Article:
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Old 11-14-12, 01:54 PM   #12
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why would filtering be illegal. Passing on the right isn't illegal except in New Jersey. If you are specifically allowed to ride on the shoulder, then that wouldn't be illegal either. Filtering can be dangerous, but I don't see how it is illegal
Maybe I don't understand what filtering is then? To me, if you're passing people on the shoulder you're not filtering. Filtering is moving up between two lanes of traffic going in the same direction. That said, if you are moving up on the shoulder, and someone who was already in front of you right hooks you, you're still at fault. The shoulder isn't a lane.
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Old 11-14-12, 01:57 PM   #13
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Maybe I don't understand what filtering is then? To me, if you're passing people on the shoulder you're not filtering. Filtering is moving up between two lanes of traffic going in the same direction. That said, if you are moving up on the shoulder, and someone who was already in front of you right hooks you, you're still at fault. The shoulder isn't a lane.
If this was true, you would never be allowed to ride on a shoulder. I'm sure there are places with such idiotic laws, but no one could reasonably conclude that the cyclist was at fault in such a situation.
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Old 11-14-12, 02:04 PM   #14
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If this was true, you would never be allowed to ride on a shoulder. I'm sure there are places with such idiotic laws, but no one could reasonably conclude that the cyclist was at fault in such a situation.
A cyclist passing cars, on the right, on the shoulder, at an intersection? That's totally the cyclists fault for a right hook. Now if cars are passing you, it's the cars fault. Always take your lane at intersections, that way it's much less likely to become an issue.
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Old 11-14-12, 02:24 PM   #15
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Well, if you take this out:

Police say the biggest mistake bicyclists make is riding on the wrong side of the road, which accounts for 41 of the collisions. "Drivers are not expecting a bicyclist coming up the wrong side of the road,"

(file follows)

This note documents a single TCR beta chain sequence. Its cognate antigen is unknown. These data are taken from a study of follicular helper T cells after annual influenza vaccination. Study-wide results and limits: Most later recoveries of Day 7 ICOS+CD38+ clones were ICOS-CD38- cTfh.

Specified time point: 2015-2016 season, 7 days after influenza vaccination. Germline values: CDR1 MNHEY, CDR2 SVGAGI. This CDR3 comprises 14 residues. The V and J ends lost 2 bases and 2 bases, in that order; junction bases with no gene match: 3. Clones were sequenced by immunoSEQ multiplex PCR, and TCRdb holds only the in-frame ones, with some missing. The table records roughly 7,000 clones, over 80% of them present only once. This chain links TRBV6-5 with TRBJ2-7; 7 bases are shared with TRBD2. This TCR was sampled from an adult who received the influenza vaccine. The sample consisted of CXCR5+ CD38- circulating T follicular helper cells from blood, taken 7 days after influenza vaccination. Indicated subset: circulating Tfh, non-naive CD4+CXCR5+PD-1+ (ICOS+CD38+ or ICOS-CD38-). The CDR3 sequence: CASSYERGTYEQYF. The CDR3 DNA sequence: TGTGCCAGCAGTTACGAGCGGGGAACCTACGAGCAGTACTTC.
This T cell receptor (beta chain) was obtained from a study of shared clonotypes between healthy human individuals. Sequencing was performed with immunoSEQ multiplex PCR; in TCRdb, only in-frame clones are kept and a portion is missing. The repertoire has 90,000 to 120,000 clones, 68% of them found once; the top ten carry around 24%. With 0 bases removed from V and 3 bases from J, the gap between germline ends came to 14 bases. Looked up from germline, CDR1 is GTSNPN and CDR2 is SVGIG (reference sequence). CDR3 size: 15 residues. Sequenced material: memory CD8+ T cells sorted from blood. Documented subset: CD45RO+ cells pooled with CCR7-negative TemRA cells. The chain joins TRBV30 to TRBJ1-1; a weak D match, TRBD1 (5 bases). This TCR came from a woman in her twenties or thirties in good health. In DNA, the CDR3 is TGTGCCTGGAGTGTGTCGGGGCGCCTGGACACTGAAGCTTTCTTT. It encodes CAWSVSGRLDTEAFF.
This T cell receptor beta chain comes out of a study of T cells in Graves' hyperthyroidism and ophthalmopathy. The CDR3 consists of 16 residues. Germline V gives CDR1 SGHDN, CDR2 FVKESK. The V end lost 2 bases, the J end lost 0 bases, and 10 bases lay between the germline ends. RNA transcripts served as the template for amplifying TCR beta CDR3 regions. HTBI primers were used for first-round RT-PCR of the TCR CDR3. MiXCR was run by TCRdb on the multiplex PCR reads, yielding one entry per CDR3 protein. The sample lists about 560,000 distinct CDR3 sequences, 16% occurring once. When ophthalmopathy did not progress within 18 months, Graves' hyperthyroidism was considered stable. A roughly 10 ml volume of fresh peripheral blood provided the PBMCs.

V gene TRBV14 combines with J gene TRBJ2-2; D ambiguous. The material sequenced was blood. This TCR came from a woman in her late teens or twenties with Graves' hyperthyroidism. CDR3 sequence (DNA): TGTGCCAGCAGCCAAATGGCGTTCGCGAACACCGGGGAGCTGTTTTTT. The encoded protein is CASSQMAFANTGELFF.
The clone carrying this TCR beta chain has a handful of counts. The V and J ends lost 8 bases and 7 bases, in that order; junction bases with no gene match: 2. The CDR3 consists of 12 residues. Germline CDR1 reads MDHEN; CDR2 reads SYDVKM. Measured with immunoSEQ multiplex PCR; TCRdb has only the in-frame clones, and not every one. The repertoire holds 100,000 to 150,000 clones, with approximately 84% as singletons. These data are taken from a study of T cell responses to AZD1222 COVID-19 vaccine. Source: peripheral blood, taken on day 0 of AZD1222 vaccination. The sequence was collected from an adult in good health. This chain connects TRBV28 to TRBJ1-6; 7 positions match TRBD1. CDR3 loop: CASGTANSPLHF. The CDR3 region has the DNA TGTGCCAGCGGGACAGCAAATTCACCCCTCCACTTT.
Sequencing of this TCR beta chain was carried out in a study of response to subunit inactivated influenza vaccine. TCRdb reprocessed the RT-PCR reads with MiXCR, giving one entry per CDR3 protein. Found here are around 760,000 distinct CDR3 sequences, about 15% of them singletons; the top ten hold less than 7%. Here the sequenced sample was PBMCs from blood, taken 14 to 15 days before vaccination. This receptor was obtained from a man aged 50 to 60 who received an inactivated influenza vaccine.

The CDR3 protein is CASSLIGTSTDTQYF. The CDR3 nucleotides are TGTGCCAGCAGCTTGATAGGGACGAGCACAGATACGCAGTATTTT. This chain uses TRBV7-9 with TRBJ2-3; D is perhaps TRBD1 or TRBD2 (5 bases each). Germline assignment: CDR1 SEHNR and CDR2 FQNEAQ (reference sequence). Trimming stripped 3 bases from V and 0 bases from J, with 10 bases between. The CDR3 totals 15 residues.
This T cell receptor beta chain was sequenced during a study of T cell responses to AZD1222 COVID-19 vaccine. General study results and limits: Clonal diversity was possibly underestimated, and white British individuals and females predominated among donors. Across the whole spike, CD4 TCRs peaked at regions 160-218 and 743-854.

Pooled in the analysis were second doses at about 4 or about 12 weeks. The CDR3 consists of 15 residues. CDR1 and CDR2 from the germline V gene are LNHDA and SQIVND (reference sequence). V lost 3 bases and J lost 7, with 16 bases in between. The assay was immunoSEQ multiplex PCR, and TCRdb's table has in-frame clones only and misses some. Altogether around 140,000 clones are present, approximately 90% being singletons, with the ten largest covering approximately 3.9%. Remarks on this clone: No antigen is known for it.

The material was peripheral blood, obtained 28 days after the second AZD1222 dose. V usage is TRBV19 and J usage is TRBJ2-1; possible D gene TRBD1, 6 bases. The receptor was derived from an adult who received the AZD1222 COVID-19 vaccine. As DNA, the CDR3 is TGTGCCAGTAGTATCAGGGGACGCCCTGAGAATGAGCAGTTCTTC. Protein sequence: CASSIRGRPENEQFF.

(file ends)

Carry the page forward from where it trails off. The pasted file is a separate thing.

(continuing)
This is the stat that's ****ing it up for us, not the "riders going too fast" or riders blowing through stops or w/e
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Old 11-14-12, 02:36 PM   #16
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I'm always at fault, whether I am on foot, on 2 wheels or behind 4 wheels
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Old 11-14-12, 03:46 PM   #17
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A cyclist passing cars, on the right, on the shoulder, at an intersection? That's totally the cyclists fault for a right hook. Now if cars are passing you, it's the cars fault. Always take your lane at intersections, that way it's much less likely to become an issue.
That's not what fault means. It may be wise to take the lane in various situations, including this one, but this is not a requirement and does not absolve a motorist of the basic requirement to look where the fugg he is driving.
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Old 11-14-12, 04:31 PM   #18
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Let's not jump to conclusions here.

Quote:
When cars and pedestrians collide it is overwhelmingly the car driver's fault, not the pedestrian's fault," Lopez said, adding that it was the case in 73 of the 113 pedestrian collisions.

I don't know about you but 73 vs 40 does not sound like "overwhelming" to me, maybe as the result of an American Football game but not in this case.

In the case of cyclists it is 124 vs 92 cases, statistically this is practically 50%-50% as a distribution of 52%-48% can already not be rejected given the data (In English that means that if we assume cyclists have a 52% chance of being at fault when in an accident with a car, the 124 vs 92 observations can very well have occurred due to random variance).
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Old 11-14-12, 05:24 PM   #19
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Originally Posted by gmt13 View Post